Everyone takes the turn signals for granted. They serve an important safety benefit, of course, and seldom fail to operate - save a burned bulb filament or two. Turn signal circuits are a marvel of simplified electrical engineering, although many are confused by the wiring. The entire circuit, aside from wires, consists of the following parts, so let's look at each one:
- The Flasher
- The turn signal switch
- Single or dual filament bulbs at the body corners
- Indicator bulbs on the dash
- Emergency (all bulbs) flasher switch (on cars later than 1965)
- Electrical ground
The basic turn signal circuit starts at the flasher, not at the switch. Inside the assembly is an electrical contact that brings current into the flasher from the fuse panel. A piece of curved spring steel is attached to the electrical contact. Next, a piece of resistance wire is wrapped around a smaller piece of spring steel, which is along side the larger one.
When you select either a left or right turn signal you electrically connect the flasher to the signal bulbs on the car. This completes the circuit, which allows current to flow through the resistance wire, causing it to heat the spring steel around which it is wrapped. In a very short period of time the spring steel expands, straightening out the larger piece of spring steel. This forces the now-straightened piece of steel into direct electrical contact with the signal bulbs, bypassing the resistance wire and sending full current to the bulbs.
The bulbs turn on, of course, followed quickly by the cooling of the spring steel. It curves away, breaking contact and turning off the bulb filaments. The current then passes back to the resistance wire, starting the whole process over again. The clicking noise you hear is the spring steel bouncing back and forth.
Turn Signal Switch
The stalk on your steering column is nothing more than the toggle that moves the switch contacts to the correct position for indicating a turn. The switch assembly is also mechanically designed to "self cancel," but there are so many different designs around that we won't go into that discussion here. We'll focus on the electrical function.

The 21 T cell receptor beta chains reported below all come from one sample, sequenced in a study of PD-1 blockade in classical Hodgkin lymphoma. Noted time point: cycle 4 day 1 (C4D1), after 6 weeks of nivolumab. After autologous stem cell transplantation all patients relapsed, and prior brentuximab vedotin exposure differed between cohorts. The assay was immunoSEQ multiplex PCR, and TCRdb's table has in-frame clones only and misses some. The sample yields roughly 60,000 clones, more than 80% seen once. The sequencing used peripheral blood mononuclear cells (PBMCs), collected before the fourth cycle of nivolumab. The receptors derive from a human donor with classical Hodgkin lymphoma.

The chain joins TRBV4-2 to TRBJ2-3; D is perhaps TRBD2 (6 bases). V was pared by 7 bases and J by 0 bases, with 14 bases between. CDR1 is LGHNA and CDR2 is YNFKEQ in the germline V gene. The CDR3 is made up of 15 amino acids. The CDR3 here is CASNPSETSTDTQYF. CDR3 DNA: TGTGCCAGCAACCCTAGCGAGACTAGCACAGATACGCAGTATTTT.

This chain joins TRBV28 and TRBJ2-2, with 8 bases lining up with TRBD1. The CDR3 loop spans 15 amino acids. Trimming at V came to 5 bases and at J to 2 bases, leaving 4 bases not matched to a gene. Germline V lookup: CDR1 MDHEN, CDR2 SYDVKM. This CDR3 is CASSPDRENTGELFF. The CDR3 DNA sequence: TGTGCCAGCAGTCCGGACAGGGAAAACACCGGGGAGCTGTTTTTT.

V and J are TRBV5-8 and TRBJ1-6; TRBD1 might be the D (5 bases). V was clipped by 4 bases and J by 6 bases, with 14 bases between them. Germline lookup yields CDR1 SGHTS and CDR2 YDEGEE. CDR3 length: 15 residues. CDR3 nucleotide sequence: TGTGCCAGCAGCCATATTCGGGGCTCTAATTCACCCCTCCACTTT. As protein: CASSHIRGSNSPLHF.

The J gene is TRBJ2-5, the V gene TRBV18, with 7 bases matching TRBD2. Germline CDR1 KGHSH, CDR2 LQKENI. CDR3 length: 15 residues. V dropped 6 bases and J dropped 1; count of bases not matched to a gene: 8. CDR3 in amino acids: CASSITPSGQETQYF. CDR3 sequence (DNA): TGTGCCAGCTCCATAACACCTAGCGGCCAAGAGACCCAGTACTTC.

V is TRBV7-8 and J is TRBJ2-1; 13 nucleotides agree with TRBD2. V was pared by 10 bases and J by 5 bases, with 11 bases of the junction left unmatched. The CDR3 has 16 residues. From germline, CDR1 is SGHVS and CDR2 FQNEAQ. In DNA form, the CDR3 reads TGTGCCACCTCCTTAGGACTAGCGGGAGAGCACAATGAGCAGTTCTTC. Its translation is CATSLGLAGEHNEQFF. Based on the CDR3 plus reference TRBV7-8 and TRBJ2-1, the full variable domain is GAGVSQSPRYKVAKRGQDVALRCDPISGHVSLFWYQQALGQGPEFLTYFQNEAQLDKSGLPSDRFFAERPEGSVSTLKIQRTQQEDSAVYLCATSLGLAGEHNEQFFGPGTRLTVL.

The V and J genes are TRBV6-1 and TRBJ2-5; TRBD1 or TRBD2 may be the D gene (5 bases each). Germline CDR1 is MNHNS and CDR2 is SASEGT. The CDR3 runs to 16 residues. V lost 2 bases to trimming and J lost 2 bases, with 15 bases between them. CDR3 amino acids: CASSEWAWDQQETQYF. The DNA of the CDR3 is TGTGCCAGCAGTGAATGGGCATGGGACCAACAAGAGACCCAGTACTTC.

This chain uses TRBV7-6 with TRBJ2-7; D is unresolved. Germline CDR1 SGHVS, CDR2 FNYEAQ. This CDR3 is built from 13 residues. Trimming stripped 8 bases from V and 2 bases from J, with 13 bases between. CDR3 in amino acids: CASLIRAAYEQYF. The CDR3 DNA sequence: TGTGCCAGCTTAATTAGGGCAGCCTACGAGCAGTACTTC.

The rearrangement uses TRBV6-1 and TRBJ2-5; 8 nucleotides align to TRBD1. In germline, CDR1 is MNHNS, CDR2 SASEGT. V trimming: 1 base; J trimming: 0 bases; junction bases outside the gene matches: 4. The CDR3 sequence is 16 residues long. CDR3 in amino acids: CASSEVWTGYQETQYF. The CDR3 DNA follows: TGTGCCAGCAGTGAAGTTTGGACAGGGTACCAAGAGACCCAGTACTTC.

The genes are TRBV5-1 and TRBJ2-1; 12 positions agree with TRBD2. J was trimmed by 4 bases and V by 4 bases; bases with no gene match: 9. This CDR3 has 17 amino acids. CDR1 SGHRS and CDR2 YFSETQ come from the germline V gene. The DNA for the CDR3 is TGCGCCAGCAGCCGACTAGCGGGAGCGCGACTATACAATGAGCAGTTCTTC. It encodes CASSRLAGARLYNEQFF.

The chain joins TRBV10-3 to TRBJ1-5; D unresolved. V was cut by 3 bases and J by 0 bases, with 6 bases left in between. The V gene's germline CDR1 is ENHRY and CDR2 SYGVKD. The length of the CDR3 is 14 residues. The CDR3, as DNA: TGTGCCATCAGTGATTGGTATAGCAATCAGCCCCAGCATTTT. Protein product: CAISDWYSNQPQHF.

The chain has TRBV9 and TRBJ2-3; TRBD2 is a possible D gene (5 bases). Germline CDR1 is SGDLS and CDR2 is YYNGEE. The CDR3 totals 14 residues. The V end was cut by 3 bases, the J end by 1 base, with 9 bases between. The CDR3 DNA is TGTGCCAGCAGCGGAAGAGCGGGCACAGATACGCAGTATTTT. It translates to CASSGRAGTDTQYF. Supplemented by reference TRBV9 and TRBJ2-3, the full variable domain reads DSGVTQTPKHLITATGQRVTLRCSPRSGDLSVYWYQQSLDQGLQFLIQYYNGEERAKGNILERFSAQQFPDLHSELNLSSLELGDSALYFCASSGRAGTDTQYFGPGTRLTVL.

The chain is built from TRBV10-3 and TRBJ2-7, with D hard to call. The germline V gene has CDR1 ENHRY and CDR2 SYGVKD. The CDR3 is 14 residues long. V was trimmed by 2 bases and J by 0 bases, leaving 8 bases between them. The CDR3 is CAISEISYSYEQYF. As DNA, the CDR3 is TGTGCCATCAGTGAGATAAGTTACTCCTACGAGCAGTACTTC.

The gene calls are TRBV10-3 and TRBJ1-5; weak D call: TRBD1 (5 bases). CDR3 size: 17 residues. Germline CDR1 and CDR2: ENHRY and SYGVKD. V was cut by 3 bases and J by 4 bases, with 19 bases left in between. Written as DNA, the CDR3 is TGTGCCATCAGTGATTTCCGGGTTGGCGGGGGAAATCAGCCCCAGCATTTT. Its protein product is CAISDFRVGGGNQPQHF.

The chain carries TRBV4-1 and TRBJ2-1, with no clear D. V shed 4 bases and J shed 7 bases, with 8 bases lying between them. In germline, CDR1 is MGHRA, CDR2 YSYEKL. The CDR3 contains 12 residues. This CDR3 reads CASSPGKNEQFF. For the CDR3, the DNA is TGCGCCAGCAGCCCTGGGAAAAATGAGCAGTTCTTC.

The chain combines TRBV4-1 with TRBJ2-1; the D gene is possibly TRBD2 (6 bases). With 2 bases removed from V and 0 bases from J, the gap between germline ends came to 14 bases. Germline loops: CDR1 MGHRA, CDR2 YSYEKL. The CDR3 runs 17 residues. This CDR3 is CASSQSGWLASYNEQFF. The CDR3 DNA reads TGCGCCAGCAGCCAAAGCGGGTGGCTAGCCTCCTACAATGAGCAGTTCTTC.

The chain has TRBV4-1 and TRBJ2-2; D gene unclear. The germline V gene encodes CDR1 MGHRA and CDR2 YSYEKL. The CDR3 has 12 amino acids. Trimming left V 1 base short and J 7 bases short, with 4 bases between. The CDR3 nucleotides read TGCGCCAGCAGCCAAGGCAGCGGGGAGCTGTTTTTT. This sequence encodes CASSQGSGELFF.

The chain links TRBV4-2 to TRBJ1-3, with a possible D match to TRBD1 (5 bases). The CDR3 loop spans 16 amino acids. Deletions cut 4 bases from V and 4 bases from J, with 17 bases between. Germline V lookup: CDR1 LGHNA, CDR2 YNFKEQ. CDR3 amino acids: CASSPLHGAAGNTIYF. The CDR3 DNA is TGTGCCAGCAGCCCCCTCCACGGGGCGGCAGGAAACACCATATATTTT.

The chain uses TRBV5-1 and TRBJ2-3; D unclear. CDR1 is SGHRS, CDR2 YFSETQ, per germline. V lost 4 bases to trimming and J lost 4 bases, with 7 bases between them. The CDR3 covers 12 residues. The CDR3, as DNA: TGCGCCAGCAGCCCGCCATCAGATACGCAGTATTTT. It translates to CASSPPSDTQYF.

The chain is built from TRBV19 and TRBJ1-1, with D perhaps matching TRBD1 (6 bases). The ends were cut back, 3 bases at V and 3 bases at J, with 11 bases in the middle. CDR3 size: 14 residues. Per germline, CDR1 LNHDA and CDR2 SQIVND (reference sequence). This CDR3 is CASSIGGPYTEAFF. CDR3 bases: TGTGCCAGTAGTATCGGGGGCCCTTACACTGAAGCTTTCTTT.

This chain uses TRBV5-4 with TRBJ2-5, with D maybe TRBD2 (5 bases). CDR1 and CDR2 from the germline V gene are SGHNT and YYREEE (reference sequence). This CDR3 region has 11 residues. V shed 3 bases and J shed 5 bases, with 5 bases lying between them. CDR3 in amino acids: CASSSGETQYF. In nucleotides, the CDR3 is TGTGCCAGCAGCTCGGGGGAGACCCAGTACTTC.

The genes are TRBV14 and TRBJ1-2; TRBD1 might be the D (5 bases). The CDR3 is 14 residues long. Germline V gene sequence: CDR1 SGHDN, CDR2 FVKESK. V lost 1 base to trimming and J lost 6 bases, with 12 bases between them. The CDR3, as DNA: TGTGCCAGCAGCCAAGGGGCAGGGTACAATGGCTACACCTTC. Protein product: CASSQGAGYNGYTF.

The switch brings in current from the flasher (on a wire, of course) to its center contact. Once "live," the center contact can distribute current to the right or left signals by the movements of the switch. When selecting a left turn, for instance, the stalk is pressed down and the switch's center contact rotates up to contact the wires leading to the left front, rear and dash indicator bulbs.
Since all the bulbs are in grounded fixtures the circuit is completed. When this happens the filaments glow until the flasher's internal contact breaks, at which time they turn off. As the flasher's contacts open and close the lights turn on and off.
The front turn signal lights also typically function as "parking" or "running" lights. Therefore, the fixtures are designed to operate on two different levels of brightness. A high brightness is needed for the turn signal and a lower for the running lamp. Rather than have two bulbs — or two fixtures — the manufacturers long ago came up with dual-filament bulbs.
These bulbs are simply made with two filaments, one brighter than the other. Separate wires lead to each filament, but both are grounded at the same point. The turn signal switch's current travels down its dedicated wire to the bright filament and the running light's current is supplied to a separate wire leading from the light switch.
At the rear are also dual filament bulbs. The bright filament is usually shared between the brake lights and the turn signals.
The emergency flasher (post-1965 cars) isn't really an additional flasher. It's nothing more than a switch that's wired in such a way as to override the turn signal switch and deliver current to both sides of the car's signal system, along with the indicator bulbs in the dash. It utilizes the existing flasher.